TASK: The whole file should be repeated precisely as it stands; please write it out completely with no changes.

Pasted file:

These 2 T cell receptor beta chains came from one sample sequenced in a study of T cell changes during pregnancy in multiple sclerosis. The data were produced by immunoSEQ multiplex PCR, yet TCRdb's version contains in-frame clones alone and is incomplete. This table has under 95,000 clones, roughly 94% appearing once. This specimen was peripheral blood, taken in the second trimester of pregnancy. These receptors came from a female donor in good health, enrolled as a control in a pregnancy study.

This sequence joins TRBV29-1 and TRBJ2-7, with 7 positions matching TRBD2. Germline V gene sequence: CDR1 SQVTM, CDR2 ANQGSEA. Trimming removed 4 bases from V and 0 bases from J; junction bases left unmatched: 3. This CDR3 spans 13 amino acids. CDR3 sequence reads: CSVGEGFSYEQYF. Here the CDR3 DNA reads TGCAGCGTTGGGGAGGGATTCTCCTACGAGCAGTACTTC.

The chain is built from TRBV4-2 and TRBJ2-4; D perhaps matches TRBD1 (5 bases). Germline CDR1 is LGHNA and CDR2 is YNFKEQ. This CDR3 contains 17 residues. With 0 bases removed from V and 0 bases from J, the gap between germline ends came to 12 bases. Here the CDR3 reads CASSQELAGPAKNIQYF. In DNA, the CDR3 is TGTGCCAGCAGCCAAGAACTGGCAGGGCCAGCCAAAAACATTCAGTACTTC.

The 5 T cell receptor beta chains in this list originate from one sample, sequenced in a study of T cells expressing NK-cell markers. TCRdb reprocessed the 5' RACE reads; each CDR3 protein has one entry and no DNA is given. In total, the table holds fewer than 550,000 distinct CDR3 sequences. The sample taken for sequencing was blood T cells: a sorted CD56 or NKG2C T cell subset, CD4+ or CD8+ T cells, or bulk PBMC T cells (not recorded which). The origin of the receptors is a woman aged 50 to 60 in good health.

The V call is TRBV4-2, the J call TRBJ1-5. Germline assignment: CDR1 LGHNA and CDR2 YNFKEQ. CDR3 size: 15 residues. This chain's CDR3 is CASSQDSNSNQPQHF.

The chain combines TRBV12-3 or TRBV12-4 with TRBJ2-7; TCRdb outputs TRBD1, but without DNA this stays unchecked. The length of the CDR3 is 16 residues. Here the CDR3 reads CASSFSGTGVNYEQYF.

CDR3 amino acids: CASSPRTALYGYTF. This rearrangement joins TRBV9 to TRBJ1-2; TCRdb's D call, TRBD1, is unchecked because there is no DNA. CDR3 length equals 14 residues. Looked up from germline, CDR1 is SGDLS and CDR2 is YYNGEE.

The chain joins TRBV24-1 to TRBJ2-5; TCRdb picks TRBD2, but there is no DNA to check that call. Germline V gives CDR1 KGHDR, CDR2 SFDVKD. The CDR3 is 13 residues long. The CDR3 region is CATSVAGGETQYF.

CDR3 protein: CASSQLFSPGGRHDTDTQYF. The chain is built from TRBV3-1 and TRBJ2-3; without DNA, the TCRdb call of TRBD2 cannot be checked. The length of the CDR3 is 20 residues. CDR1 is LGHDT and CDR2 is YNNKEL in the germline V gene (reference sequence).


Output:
These 2 T cell receptor beta chains came from one sample sequenced in a study of T cell changes during pregnancy in multiple sclerosis. The data were produced by immunoSEQ multiplex PCR, yet TCRdb's version contains in-frame clones alone and is incomplete. This table has under 95,000 clones, roughly 94% appearing once. This specimen was peripheral blood, taken in the second trimester of pregnancy. These receptors came from a female donor in good health, enrolled as a control in a pregnancy study.

This sequence joins TRBV29-1 and TRBJ2-7, with 7 positions matching TRBD2. Germline V gene sequence: CDR1 SQVTM, CDR2 ANQGSEA. Trimming removed 4 bases from V and 0 bases from J; junction bases left unmatched: 3. This CDR3 spans 13 amino acids. CDR3 sequence reads: CSVGEGFSYEQYF. Here the CDR3 DNA reads TGCAGCGTTGGGGAGGGATTCTCCTACGAGCAGTACTTC.

The chain is built from TRBV4-2 and TRBJ2-4; D perhaps matches TRBD1 (5 bases). Germline CDR1 is LGHNA and CDR2 is YNFKEQ. This CDR3 contains 17 residues. With 0 bases removed from V and 0 bases from J, the gap between germline ends came to 12 bases. Here the CDR3 reads CASSQELAGPAKNIQYF. In DNA, the CDR3 is TGTGCCAGCAGCCAAGAACTGGCAGGGCCAGCCAAAAACATTCAGTACTTC.

The 5 T cell receptor beta chains in this list originate from one sample, sequenced in a study of T cells expressing NK-cell markers. TCRdb reprocessed the 5' RACE reads; each CDR3 protein has one entry and no DNA is given. In total, the table holds fewer than 550,000 distinct CDR3 sequences. The sample taken for sequencing was blood T cells: a sorted CD56 or NKG2C T cell subset, CD4+ or CD8+ T cells, or bulk PBMC T cells (not recorded which). The origin of the receptors is a woman aged 50 to 60 in good health.

The V call is TRBV4-2, the J call TRBJ1-5. Germline assignment: CDR1 LGHNA and CDR2 YNFKEQ. CDR3 size: 15 residues. This chain's CDR3 is CASSQDSNSNQPQHF.

The chain combines TRBV12-3 or TRBV12-4 with TRBJ2-7; TCRdb outputs TRBD1, but without DNA this stays unchecked. The length of the CDR3 is 16 residues. Here the CDR3 reads CASSFSGTGVNYEQYF.

CDR3 amino acids: CASSPRTALYGYTF. This rearrangement joins TRBV9 to TRBJ1-2; TCRdb's D call, TRBD1, is unchecked because there is no DNA. CDR3 length equals 14 residues. Looked up from germline, CDR1 is SGDLS and CDR2 is YYNGEE.

The chain joins TRBV24-1 to TRBJ2-5; TCRdb picks TRBD2, but there is no DNA to check that call. Germline V gives CDR1 KGHDR, CDR2 SFDVKD. The CDR3 is 13 residues long. The CDR3 region is CATSVAGGETQYF.

CDR3 protein: CASSQLFSPGGRHDTDTQYF. The chain is built from TRBV3-1 and TRBJ2-3; without DNA, the TCRdb call of TRBD2 cannot be checked. The length of the CDR3 is 20 residues. CDR1 is LGHDT and CDR2 is YNNKEL in the germline V gene (reference sequence).